Now, Words and Their Stories from VOA Learning English.
In an earlier program, we talked a lot about the Devil. In many religions, the Devil is the most powerful spirit of evil. Religious leaders teach that hell is where the Devil lives. They also say hell is the place where bad people go after they die.
You can hear many Americans using the words “Devil” and “hell” in everyday expressions. But the list of expressions is just too long for one show. So, get ready for the sequel -- what we’re calling “Part 2: Hell, the Devil’s Hangout!”
Many people think of hell as a hot place full of fire. So, a snowball would not have much of a chance there. And that is where this expression comes from: a snowball’s chance in hell.
Let’s say you applied for a promotion at work. But so did your boss’s daughter. You do not have a snowball’s chance in hell. Your boss is not going to hire you over his daughter.
It will be a cold day in hell and when hell freezes over also mean the same thing: there is no chance that something will happen.
For example, if you have a fight with a friend and never want to talk to him again, you could say, “It will be a cold day in hell before I ever call him again. Our friendship is over!” Or “Sure, I’ll call him … when hell freezes over!”
But be careful. These expressions are very informal and very strong. You would only use them with your close friends and peers.
So if your boss asks if your work will be done before you go home, you would never say, “It’ll be a cold day in hell when that happens...” unless you want to lose your job.
Sometime, we just use the expression “hell” like this: She’s a hell of a dancer. He’s a hell of a writer. That was a hell of good time. “Hell of a” runs together as if it’s one word – hell-of-a. Again, this is very slang and very informal.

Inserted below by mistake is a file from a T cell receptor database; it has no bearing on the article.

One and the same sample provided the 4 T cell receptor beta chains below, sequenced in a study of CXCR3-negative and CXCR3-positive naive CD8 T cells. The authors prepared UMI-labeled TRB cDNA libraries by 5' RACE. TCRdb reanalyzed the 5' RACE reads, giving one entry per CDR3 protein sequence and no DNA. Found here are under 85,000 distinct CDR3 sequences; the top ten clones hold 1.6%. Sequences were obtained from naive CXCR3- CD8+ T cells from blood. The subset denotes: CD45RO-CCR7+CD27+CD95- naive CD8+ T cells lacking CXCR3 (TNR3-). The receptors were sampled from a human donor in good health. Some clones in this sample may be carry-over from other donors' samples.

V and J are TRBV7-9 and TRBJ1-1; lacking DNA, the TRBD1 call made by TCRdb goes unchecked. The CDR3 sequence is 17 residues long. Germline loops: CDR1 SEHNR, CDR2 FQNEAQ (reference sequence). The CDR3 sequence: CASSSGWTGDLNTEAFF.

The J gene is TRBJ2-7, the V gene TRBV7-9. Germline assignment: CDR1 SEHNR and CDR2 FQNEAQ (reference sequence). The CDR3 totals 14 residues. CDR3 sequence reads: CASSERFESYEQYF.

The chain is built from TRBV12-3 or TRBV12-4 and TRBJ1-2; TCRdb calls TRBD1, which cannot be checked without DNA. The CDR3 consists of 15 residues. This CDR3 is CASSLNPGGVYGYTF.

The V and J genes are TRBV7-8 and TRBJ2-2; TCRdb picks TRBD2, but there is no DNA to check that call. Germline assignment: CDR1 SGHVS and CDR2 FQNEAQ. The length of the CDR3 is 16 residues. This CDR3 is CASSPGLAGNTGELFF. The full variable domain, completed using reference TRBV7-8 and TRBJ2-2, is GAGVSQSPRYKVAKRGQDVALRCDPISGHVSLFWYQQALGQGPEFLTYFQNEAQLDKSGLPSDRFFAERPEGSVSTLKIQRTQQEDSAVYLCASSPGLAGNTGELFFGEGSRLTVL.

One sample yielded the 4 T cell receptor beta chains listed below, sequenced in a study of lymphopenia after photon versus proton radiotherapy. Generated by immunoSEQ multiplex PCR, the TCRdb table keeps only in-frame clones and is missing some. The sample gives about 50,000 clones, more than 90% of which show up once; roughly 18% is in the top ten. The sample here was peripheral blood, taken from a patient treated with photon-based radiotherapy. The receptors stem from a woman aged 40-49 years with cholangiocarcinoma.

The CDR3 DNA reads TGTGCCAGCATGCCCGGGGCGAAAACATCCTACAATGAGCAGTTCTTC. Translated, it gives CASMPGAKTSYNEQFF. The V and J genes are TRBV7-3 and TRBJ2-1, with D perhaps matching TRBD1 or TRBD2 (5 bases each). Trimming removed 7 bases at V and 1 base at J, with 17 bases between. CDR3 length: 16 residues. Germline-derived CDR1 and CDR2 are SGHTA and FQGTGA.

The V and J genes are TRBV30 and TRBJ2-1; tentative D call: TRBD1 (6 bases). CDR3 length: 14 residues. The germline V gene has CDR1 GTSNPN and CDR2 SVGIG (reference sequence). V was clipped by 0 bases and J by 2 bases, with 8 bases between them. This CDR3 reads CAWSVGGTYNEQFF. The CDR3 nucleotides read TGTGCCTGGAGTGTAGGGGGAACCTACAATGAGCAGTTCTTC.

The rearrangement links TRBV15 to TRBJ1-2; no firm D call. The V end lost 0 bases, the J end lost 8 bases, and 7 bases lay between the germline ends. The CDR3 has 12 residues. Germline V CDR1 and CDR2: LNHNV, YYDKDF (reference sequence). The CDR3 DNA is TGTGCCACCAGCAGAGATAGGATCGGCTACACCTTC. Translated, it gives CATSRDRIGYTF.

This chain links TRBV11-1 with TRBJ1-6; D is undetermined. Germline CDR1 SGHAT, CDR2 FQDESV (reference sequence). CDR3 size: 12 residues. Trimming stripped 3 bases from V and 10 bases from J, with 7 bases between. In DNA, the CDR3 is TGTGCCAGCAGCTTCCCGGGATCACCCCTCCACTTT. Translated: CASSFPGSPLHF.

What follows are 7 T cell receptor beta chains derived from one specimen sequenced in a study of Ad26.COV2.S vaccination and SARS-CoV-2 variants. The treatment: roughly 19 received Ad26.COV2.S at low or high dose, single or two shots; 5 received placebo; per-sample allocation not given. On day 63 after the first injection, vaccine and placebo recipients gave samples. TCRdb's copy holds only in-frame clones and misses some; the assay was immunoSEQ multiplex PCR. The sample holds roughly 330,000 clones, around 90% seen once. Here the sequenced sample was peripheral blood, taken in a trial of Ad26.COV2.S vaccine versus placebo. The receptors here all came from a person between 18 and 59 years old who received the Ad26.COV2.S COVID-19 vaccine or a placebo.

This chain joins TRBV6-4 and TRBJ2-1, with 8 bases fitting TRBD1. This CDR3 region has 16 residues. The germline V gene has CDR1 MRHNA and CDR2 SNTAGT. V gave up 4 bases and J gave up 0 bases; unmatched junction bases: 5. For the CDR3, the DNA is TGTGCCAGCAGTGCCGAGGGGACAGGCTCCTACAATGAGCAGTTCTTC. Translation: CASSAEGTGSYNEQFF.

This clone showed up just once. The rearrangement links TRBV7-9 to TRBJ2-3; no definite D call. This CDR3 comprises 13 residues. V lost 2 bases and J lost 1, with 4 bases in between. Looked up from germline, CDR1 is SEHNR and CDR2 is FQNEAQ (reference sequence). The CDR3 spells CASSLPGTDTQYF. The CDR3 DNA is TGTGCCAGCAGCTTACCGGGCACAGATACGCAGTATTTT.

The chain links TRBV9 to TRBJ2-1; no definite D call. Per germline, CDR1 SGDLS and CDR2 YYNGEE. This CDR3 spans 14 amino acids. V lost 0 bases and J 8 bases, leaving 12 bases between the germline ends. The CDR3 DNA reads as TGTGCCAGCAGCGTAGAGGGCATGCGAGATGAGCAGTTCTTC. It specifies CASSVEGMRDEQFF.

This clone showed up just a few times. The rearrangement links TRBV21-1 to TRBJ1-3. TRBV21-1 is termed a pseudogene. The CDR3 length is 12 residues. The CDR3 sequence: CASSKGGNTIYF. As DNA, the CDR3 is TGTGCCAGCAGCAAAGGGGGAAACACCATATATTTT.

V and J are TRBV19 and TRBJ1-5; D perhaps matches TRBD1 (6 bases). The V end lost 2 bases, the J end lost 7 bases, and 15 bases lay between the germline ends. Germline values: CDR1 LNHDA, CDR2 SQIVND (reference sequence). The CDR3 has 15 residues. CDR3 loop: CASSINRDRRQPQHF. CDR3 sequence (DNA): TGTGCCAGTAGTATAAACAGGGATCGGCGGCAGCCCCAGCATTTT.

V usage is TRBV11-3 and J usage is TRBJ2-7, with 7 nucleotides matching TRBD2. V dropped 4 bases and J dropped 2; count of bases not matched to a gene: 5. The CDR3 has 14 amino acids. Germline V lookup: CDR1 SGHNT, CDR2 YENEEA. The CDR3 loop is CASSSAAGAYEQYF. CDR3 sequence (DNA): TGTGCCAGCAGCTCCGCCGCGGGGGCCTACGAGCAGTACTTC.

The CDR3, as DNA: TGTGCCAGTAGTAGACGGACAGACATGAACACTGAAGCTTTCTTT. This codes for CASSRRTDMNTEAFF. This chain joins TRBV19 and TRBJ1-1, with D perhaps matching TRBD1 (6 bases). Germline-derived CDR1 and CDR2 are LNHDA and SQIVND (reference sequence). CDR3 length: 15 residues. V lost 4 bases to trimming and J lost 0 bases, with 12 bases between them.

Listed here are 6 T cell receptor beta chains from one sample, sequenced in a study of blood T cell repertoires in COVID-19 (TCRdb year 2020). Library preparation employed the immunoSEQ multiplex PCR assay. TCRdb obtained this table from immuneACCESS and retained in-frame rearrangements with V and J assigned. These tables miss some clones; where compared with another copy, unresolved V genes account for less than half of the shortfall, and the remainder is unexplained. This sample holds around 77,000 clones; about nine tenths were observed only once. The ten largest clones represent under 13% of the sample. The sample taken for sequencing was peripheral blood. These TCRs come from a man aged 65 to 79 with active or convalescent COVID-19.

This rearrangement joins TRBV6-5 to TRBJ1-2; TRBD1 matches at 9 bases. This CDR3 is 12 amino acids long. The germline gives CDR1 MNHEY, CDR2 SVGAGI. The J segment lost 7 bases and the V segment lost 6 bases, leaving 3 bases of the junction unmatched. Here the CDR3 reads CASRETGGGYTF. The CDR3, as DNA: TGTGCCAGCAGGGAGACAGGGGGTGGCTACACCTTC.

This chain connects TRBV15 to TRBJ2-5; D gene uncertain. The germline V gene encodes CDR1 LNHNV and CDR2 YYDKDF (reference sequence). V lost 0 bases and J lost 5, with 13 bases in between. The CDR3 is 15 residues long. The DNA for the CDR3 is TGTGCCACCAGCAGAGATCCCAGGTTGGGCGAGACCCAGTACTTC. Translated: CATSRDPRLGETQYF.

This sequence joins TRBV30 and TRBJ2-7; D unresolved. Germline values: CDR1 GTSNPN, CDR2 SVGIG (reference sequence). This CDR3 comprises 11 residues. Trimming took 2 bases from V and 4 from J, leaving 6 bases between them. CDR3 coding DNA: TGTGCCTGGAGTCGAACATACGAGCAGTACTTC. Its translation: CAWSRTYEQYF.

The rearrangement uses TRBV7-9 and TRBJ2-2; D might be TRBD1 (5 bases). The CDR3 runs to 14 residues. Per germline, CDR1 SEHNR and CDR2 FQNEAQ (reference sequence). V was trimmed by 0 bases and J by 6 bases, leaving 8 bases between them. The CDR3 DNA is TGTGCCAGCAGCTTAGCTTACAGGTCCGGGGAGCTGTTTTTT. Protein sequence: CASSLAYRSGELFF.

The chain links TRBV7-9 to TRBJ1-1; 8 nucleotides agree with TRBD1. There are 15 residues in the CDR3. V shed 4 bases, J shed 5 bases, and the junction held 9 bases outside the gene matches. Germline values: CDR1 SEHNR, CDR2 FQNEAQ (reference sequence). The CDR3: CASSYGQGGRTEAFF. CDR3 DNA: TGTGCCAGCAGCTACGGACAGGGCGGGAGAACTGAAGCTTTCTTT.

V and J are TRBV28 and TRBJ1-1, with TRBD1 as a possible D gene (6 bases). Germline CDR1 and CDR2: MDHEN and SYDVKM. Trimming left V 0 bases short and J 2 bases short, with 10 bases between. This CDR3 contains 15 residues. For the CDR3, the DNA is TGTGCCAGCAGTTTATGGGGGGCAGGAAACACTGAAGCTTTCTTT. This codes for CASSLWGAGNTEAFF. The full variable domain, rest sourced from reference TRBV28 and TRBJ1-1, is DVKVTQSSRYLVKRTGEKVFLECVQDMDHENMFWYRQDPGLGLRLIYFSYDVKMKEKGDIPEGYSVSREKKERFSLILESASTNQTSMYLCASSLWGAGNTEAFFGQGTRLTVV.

Hell is reported to be not only hot, but miserable.
So, if something is going to hell in a hand basket, it is becoming very bad very quickly.
If you have been to hell and back, you have been through a very difficult period and lived to tell about it.
Here is an example:
A: I’m glad to see that Julie is back to her old self.
B: Me, too. She’s been through so much this past month. Her mom died, her son got really sick and then she was in that terrible car accident.
A: Wow, she has really been to hell and back.
"Excuse, but how do you get to hell?"
But if you do want to visit hell, there is a road you can take: the road of good intentions.
Let me explain. When we say “The road to hell is paved with good intentions,” we mean that positive intentions may have negative outcomes. “Paved” here means to line a street. So, the road to hell is lined with well-intended ideas that went terribly wrong.
You do not have to have good intentions to be hell on wheels. People who are hell on wheels are aggressive, tough, mean or just difficult to deal with. For example, “Watch out for the new woman in sales. She’s good. But she is hell on wheels! Stay out of her way!”
Being hell on wheels is different than raising hell. People who are hell on wheels might actually be doing a good job. But if you are raising hell, you are simply behaving badly.
Let’s listen to this dialogue.
B: “When she was a teenager, she really raised hell.”
A: “Tell me about it. She skipped school, got into trouble every weekend … what a hell raiser!”
B: “Her poor parents!”
If you raised too much hell in one place, you might find you need to leave that place like a bat out of hell -- in other words -- crazy-fast!
I’m Anna Matteo.
Anna Matteo wrote this story for Learning English. George Grow and Kelly Jean Kelly edited the story.